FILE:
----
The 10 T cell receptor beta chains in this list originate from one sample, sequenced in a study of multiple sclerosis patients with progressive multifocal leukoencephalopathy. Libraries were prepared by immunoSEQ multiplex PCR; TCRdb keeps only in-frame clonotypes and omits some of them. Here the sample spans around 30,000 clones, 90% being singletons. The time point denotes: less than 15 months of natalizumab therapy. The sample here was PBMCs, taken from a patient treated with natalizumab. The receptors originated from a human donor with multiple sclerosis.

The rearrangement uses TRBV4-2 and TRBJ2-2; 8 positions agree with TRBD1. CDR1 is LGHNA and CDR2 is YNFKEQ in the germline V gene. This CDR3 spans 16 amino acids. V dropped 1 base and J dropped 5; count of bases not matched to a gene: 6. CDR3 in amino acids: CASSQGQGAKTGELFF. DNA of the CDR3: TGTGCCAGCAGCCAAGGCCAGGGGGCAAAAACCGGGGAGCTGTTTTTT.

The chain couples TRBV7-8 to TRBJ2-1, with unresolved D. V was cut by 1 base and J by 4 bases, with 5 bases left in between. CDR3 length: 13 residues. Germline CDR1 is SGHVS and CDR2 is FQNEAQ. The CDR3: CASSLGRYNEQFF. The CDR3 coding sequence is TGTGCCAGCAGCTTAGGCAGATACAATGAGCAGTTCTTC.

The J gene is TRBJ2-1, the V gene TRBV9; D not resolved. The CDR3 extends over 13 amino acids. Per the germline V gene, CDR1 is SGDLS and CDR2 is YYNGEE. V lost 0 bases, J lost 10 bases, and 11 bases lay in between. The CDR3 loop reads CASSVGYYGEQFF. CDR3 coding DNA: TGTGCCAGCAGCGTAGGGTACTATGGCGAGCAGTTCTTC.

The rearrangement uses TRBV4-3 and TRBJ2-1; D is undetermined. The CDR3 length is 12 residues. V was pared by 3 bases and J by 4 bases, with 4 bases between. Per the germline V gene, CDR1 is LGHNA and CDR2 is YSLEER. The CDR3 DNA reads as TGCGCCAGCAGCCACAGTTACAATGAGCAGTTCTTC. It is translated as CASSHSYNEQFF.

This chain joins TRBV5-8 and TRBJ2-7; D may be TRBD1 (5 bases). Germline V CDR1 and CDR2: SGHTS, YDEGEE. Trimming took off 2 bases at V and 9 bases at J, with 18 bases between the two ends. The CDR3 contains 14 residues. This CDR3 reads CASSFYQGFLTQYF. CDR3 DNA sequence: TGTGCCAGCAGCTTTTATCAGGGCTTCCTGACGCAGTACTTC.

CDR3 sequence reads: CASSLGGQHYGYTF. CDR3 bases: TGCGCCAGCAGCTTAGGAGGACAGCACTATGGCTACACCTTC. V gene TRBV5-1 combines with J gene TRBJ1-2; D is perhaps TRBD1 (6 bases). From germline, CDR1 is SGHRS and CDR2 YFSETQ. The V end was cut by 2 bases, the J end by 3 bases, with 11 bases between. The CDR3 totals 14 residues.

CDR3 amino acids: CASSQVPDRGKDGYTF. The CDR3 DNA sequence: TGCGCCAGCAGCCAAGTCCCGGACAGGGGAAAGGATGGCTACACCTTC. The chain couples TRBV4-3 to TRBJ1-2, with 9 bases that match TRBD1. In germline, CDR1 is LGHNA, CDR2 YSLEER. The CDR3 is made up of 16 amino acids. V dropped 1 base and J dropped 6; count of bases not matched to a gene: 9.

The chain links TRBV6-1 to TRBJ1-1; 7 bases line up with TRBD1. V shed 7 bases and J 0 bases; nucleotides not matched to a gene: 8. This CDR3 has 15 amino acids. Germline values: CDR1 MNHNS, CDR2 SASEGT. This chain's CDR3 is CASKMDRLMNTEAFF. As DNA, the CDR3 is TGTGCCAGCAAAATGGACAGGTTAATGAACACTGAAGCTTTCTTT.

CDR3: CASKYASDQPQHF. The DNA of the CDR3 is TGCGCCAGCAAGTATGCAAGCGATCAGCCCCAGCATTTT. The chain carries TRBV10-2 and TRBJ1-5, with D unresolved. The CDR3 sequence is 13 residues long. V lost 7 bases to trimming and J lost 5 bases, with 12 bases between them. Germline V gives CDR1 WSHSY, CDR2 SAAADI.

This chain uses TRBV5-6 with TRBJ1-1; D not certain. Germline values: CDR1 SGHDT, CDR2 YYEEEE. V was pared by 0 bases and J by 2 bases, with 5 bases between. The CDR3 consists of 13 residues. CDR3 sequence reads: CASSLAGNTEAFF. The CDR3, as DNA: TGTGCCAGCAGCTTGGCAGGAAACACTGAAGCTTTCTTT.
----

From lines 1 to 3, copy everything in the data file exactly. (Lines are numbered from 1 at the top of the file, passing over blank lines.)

The 10 T cell receptor beta chains in this list originate from one sample, sequenced in a study of multiple sclerosis patients with progressive multifocal leukoencephalopathy. Libraries were prepared by immunoSEQ multiplex PCR; TCRdb keeps only in-frame clonotypes and omits some of them. Here the sample spans around 30,000 clones, 90% being singletons. The time point denotes: less than 15 months of natalizumab therapy. The sample here was PBMCs, taken from a patient treated with natalizumab. The receptors originated from a human donor with multiple sclerosis.

The rearrangement uses TRBV4-2 and TRBJ2-2; 8 positions agree with TRBD1. CDR1 is LGHNA and CDR2 is YNFKEQ in the germline V gene. This CDR3 spans 16 amino acids. V dropped 1 base and J dropped 5; count of bases not matched to a gene: 6. CDR3 in amino acids: CASSQGQGAKTGELFF. DNA of the CDR3: TGTGCCAGCAGCCAAGGCCAGGGGGCAAAAACCGGGGAGCTGTTTTTT.

The chain couples TRBV7-8 to TRBJ2-1, with unresolved D. V was cut by 1 base and J by 4 bases, with 5 bases left in between. CDR3 length: 13 residues. Germline CDR1 is SGHVS and CDR2 is FQNEAQ. The CDR3: CASSLGRYNEQFF. The CDR3 coding sequence is TGTGCCAGCAGCTTAGGCAGATACAATGAGCAGTTCTTC.